Superfund Research Program

New 3D Fish Liver Model for Aquatic Toxicology

View Research Brief as PDF(477KB)

Release Date: 07/12/2017

Icon to indicate you can subscribe/listen via iIunessubscribe/listen via iTunes, download(7.7MB), Transcript(477KB)

Researchers at the Brown University Superfund Research Program (SRP) Center have developed a new 3D liver cell model that can be used to screen chemicals for toxicity in fish. The new model uses fish liver cells cultured to form 3D microtissue, so researchers can assess liver toxicants over time and after single and repeated exposures. According to the authors, the fish-specific testing platform is an alternative to expensive, time-consuming, whole animal assays and is suitable for screening the potential adverse effects of environmental pollutant mixtures and newly identified contaminants.

Toxicity testing is used to make predictions about whether a chemical is potentially harmful to animals, as well as humans. Often, toxicity tests are conducted on whole animals, but it can take a great deal of time, money, and animals to do these tests. As an alternative, researchers can conduct an initial screening on cells from a few organs that are particularly sensitive or vulnerable.

Compared to a single layer of cells often used in toxicology, 3D liver microtissues live longer and are better differentiated, meaning they act more like real livers and can better predict the response of fish. This cell-based method provides a bridge between conventional single layer cell assays and whole animal toxicity studies.

Testing the 3D Cell Model

Image of a microtissue after exposure to BaP. The researchers used immunofluorescence to detect expression of Cyp1a protein.

First author April Rodd, Ph.D., working in Agnes Kane’s laboratory, tested their new microtissue model using benzo(a)pyrene (BaP), a common and well-characterized contaminant.

To test the response of the microtissue model to BaP exposure, researchers measured levels of the enzyme cytochrome P450 1A (Cyp1a), which is a biological marker of toxicant exposure and cellular response. Like other organic pollutants, BaP is metabolized by Cyp1a and other enzymes to make it easier for the body to excrete the compound. However, these resulting reactive metabolites can cause greater damage than the parent compound, leading to oxidative stress and DNA damage. Even at low levels, BaP is a known potent inducer of the enzyme Cyp1a.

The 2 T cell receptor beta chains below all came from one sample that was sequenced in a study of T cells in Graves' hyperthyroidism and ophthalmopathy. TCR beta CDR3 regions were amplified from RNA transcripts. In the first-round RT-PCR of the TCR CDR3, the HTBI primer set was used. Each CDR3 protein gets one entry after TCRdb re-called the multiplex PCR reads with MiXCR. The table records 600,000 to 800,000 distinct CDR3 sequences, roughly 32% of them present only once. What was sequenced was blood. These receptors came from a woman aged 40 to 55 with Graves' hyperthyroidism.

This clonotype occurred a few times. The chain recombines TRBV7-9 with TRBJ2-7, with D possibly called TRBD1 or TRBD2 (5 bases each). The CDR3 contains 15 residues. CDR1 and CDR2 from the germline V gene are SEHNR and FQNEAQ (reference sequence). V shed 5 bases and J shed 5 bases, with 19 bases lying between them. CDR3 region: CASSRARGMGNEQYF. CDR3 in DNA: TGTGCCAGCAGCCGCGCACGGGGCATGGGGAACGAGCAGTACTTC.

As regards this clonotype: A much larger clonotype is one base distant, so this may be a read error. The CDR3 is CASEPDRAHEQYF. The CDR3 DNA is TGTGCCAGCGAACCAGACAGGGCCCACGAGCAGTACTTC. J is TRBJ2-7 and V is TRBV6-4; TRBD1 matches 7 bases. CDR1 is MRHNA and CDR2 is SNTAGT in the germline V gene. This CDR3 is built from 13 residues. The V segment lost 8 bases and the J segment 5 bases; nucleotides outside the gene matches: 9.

Using assays to measure Cyp1a gene and protein expression, the researchers demonstrated that the 3D model is sensitive to BaP. They detected induction of Cyp1a by measuring gene expression after 24 hours of exposure at concentrations of BaP as low as 1 nanomole per liter, comparable to what may be found in the environment.

In addition to measuring gene expression, they also used immunofluorescence to detect and visualize the location of Cyp1a protein within the microtissue. Immunofluorescence showed that the highest levels of Cyp1a were at the periphery, with lower levels in the cells in the center. Unlike single layers of cells, which are exposed more directly, the 3D microtissue’s multilayered structure more closely mimics a fish’s liver by acting as a barrier to toxicant transport.

Cell death followed the same gradient as Cyp1a levels in the microtissue, with higher cell death in the periphery. According to the authors, this implies that the cells with the greatest adaptive response, as indicated by induction of Cyp1a, are also the cells experiencing the greatest toxicity. After the exposure period, the researchers observed a decline in Cyp1a expression. They also performed repeated exposures, which showed that Cyp1a levels in response to a second exposure were comparable to the first exposure.

A Highly-Sensitive Screening Tool

The researchers found that the microtissues maintained viability and differentiation for at least 8 days. They observed that this type of 3D cell culture encourages cells to act more like tissues in the body and keeps cells alive longer, which allows adverse effects to be followed over an extended exposure period or even after the exposure is over.

Moving forward, they plan to use the 3D cell culture to determine the aquatic toxicity of carbon nanomaterials alone and in mixtures, as well as the potential protective effect of carbon nanomaterials on BaP toxicity.

The first image shows an agarose hydrogel composed of 256 wells, where the 3D microtissues were assembled. The second photo shows part of a gel that has been stained with green fluorescent dye and imaged.

For More Information Contact:

Agnes B Kane
Brown University
Department of Pathology and Laboratory Medicine
70 Ship Street, Box G-E5
Providence, Rhode Island 02912
Phone: 401-863-1110

To learn more about this research, please refer to the following sources:

To receive monthly mailings of the Research Briefs, send your email address to